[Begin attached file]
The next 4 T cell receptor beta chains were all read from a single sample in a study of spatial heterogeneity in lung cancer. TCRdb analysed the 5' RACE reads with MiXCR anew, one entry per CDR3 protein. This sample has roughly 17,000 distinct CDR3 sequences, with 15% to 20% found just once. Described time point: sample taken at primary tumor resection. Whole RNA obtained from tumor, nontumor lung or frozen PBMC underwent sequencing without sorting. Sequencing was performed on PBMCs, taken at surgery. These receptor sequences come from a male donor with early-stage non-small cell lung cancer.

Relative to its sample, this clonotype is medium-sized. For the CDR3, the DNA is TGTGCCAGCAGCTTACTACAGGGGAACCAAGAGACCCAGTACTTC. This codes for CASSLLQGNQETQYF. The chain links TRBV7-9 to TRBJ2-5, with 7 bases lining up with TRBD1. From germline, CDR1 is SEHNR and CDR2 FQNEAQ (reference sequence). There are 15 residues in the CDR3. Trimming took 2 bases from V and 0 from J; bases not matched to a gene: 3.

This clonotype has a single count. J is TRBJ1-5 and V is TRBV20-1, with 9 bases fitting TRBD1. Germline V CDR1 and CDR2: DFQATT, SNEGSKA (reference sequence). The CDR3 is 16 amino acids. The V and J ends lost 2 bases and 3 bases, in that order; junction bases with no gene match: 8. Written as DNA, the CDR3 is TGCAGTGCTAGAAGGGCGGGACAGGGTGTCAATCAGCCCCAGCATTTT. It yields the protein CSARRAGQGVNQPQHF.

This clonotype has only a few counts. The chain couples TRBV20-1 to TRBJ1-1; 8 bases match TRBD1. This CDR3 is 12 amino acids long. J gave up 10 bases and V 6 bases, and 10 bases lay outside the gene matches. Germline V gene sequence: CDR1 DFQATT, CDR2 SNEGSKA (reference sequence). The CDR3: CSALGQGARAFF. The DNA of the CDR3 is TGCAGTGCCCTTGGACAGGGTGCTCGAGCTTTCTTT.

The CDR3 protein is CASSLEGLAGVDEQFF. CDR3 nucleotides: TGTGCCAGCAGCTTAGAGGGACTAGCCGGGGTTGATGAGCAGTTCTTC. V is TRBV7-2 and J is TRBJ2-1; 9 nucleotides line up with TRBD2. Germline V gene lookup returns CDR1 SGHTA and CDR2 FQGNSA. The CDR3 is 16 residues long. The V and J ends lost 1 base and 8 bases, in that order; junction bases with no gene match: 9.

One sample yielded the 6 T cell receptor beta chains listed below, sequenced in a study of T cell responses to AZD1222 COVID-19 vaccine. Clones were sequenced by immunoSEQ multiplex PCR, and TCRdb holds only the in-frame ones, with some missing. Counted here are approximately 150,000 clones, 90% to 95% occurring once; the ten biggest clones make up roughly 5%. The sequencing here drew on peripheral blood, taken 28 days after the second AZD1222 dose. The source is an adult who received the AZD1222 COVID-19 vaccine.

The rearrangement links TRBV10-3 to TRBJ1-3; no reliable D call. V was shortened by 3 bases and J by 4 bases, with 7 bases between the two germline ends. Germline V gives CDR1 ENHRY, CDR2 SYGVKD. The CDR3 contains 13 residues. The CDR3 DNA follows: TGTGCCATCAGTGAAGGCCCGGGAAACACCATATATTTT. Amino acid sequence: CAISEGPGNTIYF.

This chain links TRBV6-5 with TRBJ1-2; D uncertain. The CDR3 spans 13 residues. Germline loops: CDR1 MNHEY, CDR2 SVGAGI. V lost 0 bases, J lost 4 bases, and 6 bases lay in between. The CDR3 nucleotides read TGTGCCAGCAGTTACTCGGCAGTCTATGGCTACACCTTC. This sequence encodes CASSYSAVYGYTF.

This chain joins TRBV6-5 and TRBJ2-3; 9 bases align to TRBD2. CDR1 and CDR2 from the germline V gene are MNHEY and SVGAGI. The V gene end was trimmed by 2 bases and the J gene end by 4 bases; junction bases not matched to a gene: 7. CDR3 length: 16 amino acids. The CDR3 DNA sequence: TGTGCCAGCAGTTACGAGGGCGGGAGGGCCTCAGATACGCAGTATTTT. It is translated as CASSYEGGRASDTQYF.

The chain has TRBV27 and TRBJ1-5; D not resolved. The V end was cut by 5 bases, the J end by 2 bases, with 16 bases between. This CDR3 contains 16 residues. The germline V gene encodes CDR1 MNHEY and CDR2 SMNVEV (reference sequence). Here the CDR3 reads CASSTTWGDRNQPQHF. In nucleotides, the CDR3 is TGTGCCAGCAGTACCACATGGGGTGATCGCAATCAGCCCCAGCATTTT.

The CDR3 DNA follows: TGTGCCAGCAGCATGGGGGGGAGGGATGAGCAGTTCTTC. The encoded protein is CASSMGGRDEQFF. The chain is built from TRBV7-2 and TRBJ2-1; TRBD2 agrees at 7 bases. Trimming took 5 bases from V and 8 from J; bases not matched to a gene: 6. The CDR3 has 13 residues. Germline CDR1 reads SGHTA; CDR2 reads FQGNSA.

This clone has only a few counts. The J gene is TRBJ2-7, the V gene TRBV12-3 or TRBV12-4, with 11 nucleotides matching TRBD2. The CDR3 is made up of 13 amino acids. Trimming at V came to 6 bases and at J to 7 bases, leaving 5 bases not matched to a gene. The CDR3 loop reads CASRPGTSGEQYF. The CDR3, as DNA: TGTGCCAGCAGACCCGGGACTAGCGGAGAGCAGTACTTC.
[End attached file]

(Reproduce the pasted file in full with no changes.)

The next 4 T cell receptor beta chains were all read from a single sample in a study of spatial heterogeneity in lung cancer. TCRdb analysed the 5' RACE reads with MiXCR anew, one entry per CDR3 protein. This sample has roughly 17,000 distinct CDR3 sequences, with 15% to 20% found just once. Described time point: sample taken at primary tumor resection. Whole RNA obtained from tumor, nontumor lung or frozen PBMC underwent sequencing without sorting. Sequencing was performed on PBMCs, taken at surgery. These receptor sequences come from a male donor with early-stage non-small cell lung cancer.

Relative to its sample, this clonotype is medium-sized. For the CDR3, the DNA is TGTGCCAGCAGCTTACTACAGGGGAACCAAGAGACCCAGTACTTC. This codes for CASSLLQGNQETQYF. The chain links TRBV7-9 to TRBJ2-5, with 7 bases lining up with TRBD1. From germline, CDR1 is SEHNR and CDR2 FQNEAQ (reference sequence). There are 15 residues in the CDR3. Trimming took 2 bases from V and 0 from J; bases not matched to a gene: 3.

This clonotype has a single count. J is TRBJ1-5 and V is TRBV20-1, with 9 bases fitting TRBD1. Germline V CDR1 and CDR2: DFQATT, SNEGSKA (reference sequence). The CDR3 is 16 amino acids. The V and J ends lost 2 bases and 3 bases, in that order; junction bases with no gene match: 8. Written as DNA, the CDR3 is TGCAGTGCTAGAAGGGCGGGACAGGGTGTCAATCAGCCCCAGCATTTT. It yields the protein CSARRAGQGVNQPQHF.

This clonotype has only a few counts. The chain couples TRBV20-1 to TRBJ1-1; 8 bases match TRBD1. This CDR3 is 12 amino acids long. J gave up 10 bases and V 6 bases, and 10 bases lay outside the gene matches. Germline V gene sequence: CDR1 DFQATT, CDR2 SNEGSKA (reference sequence). The CDR3: CSALGQGARAFF. The DNA of the CDR3 is TGCAGTGCCCTTGGACAGGGTGCTCGAGCTTTCTTT.

The CDR3 protein is CASSLEGLAGVDEQFF. CDR3 nucleotides: TGTGCCAGCAGCTTAGAGGGACTAGCCGGGGTTGATGAGCAGTTCTTC. V is TRBV7-2 and J is TRBJ2-1; 9 nucleotides line up with TRBD2. Germline V gene lookup returns CDR1 SGHTA and CDR2 FQGNSA. The CDR3 is 16 residues long. The V and J ends lost 1 base and 8 bases, in that order; junction bases with no gene match: 9.

One sample yielded the 6 T cell receptor beta chains listed below, sequenced in a study of T cell responses to AZD1222 COVID-19 vaccine. Clones were sequenced by immunoSEQ multiplex PCR, and TCRdb holds only the in-frame ones, with some missing. Counted here are approximately 150,000 clones, 90% to 95% occurring once; the ten biggest clones make up roughly 5%. The sequencing here drew on peripheral blood, taken 28 days after the second AZD1222 dose. The source is an adult who received the AZD1222 COVID-19 vaccine.

The rearrangement links TRBV10-3 to TRBJ1-3; no reliable D call. V was shortened by 3 bases and J by 4 bases, with 7 bases between the two germline ends. Germline V gives CDR1 ENHRY, CDR2 SYGVKD. The CDR3 contains 13 residues. The CDR3 DNA follows: TGTGCCATCAGTGAAGGCCCGGGAAACACCATATATTTT. Amino acid sequence: CAISEGPGNTIYF.

This chain links TRBV6-5 with TRBJ1-2; D uncertain. The CDR3 spans 13 residues. Germline loops: CDR1 MNHEY, CDR2 SVGAGI. V lost 0 bases, J lost 4 bases, and 6 bases lay in between. The CDR3 nucleotides read TGTGCCAGCAGTTACTCGGCAGTCTATGGCTACACCTTC. This sequence encodes CASSYSAVYGYTF.

This chain joins TRBV6-5 and TRBJ2-3; 9 bases align to TRBD2. CDR1 and CDR2 from the germline V gene are MNHEY and SVGAGI. The V gene end was trimmed by 2 bases and the J gene end by 4 bases; junction bases not matched to a gene: 7. CDR3 length: 16 amino acids. The CDR3 DNA sequence: TGTGCCAGCAGTTACGAGGGCGGGAGGGCCTCAGATACGCAGTATTTT. It is translated as CASSYEGGRASDTQYF.

The chain has TRBV27 and TRBJ1-5; D not resolved. The V end was cut by 5 bases, the J end by 2 bases, with 16 bases between. This CDR3 contains 16 residues. The germline V gene encodes CDR1 MNHEY and CDR2 SMNVEV (reference sequence). Here the CDR3 reads CASSTTWGDRNQPQHF. In nucleotides, the CDR3 is TGTGCCAGCAGTACCACATGGGGTGATCGCAATCAGCCCCAGCATTTT.

The CDR3 DNA follows: TGTGCCAGCAGCATGGGGGGGAGGGATGAGCAGTTCTTC. The encoded protein is CASSMGGRDEQFF. The chain is built from TRBV7-2 and TRBJ2-1; TRBD2 agrees at 7 bases. Trimming took 5 bases from V and 8 from J; bases not matched to a gene: 6. The CDR3 has 13 residues. Germline CDR1 reads SGHTA; CDR2 reads FQGNSA.

This clone has only a few counts. The J gene is TRBJ2-7, the V gene TRBV12-3 or TRBV12-4, with 11 nucleotides matching TRBD2. The CDR3 is made up of 13 amino acids. Trimming at V came to 6 bases and at J to 7 bases, leaving 5 bases not matched to a gene. The CDR3 loop reads CASRPGTSGEQYF. The CDR3, as DNA: TGTGCCAGCAGACCCGGGACTAGCGGAGAGCAGTACTTC.